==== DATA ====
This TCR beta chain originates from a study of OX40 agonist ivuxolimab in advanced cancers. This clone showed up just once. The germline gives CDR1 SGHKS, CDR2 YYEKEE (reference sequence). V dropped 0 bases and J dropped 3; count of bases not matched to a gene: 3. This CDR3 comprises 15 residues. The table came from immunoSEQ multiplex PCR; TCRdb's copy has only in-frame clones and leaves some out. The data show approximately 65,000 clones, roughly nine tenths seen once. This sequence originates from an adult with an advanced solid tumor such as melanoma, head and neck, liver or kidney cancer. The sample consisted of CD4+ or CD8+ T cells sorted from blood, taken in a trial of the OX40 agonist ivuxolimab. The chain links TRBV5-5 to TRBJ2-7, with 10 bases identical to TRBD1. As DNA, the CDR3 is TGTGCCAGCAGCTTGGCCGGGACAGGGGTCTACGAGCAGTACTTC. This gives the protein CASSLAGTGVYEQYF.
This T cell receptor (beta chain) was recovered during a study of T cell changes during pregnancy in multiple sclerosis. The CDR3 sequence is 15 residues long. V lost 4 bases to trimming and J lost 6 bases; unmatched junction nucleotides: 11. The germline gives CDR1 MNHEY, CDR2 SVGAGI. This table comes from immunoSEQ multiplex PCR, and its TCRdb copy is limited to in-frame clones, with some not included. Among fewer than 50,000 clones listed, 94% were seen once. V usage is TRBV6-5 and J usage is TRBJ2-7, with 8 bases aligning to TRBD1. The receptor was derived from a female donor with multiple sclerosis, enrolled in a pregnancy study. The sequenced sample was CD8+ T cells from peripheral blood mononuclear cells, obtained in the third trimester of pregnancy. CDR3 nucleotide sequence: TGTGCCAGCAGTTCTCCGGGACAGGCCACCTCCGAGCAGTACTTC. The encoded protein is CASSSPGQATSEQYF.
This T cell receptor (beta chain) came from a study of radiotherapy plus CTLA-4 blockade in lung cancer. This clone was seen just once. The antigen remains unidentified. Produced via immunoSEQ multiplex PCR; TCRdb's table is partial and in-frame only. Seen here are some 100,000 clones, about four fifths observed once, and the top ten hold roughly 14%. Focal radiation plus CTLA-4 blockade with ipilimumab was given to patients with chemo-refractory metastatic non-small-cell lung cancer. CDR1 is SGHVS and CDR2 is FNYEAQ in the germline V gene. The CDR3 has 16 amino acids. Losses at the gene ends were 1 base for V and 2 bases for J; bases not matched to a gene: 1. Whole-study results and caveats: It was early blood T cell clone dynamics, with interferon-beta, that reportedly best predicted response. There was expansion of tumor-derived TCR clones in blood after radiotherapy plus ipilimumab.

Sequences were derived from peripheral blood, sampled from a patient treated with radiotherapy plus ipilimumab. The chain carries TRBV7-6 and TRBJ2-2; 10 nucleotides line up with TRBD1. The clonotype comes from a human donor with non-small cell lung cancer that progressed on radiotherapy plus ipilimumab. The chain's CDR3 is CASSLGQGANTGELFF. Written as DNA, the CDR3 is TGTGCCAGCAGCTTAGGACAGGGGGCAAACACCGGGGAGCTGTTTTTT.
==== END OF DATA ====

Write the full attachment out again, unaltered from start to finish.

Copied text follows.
This TCR beta chain originates from a study of OX40 agonist ivuxolimab in advanced cancers. This clone showed up just once. The germline gives CDR1 SGHKS, CDR2 YYEKEE (reference sequence). V dropped 0 bases and J dropped 3; count of bases not matched to a gene: 3. This CDR3 comprises 15 residues. The table came from immunoSEQ multiplex PCR; TCRdb's copy has only in-frame clones and leaves some out. The data show approximately 65,000 clones, roughly nine tenths seen once. This sequence originates from an adult with an advanced solid tumor such as melanoma, head and neck, liver or kidney cancer. The sample consisted of CD4+ or CD8+ T cells sorted from blood, taken in a trial of the OX40 agonist ivuxolimab. The chain links TRBV5-5 to TRBJ2-7, with 10 bases identical to TRBD1. As DNA, the CDR3 is TGTGCCAGCAGCTTGGCCGGGACAGGGGTCTACGAGCAGTACTTC. This gives the protein CASSLAGTGVYEQYF.
This T cell receptor (beta chain) was recovered during a study of T cell changes during pregnancy in multiple sclerosis. The CDR3 sequence is 15 residues long. V lost 4 bases to trimming and J lost 6 bases; unmatched junction nucleotides: 11. The germline gives CDR1 MNHEY, CDR2 SVGAGI. This table comes from immunoSEQ multiplex PCR, and its TCRdb copy is limited to in-frame clones, with some not included. Among fewer than 50,000 clones listed, 94% were seen once. V usage is TRBV6-5 and J usage is TRBJ2-7, with 8 bases aligning to TRBD1. The receptor was derived from a female donor with multiple sclerosis, enrolled in a pregnancy study. The sequenced sample was CD8+ T cells from peripheral blood mononuclear cells, obtained in the third trimester of pregnancy. CDR3 nucleotide sequence: TGTGCCAGCAGTTCTCCGGGACAGGCCACCTCCGAGCAGTACTTC. The encoded protein is CASSSPGQATSEQYF.
This T cell receptor (beta chain) came from a study of radiotherapy plus CTLA-4 blockade in lung cancer. This clone was seen just once. The antigen remains unidentified. Produced via immunoSEQ multiplex PCR; TCRdb's table is partial and in-frame only. Seen here are some 100,000 clones, about four fifths observed once, and the top ten hold roughly 14%. Focal radiation plus CTLA-4 blockade with ipilimumab was given to patients with chemo-refractory metastatic non-small-cell lung cancer. CDR1 is SGHVS and CDR2 is FNYEAQ in the germline V gene. The CDR3 has 16 amino acids. Losses at the gene ends were 1 base for V and 2 bases for J; bases not matched to a gene: 1. Whole-study results and caveats: It was early blood T cell clone dynamics, with interferon-beta, that reportedly best predicted response. There was expansion of tumor-derived TCR clones in blood after radiotherapy plus ipilimumab.

Sequences were derived from peripheral blood, sampled from a patient treated with radiotherapy plus ipilimumab. The chain carries TRBV7-6 and TRBJ2-2; 10 nucleotides line up with TRBD1. The clonotype comes from a human donor with non-small cell lung cancer that progressed on radiotherapy plus ipilimumab. The chain's CDR3 is CASSLGQGANTGELFF. Written as DNA, the CDR3 is TGTGCCAGCAGCTTAGGACAGGGGGCAAACACCGGGGAGCTGTTTTTT.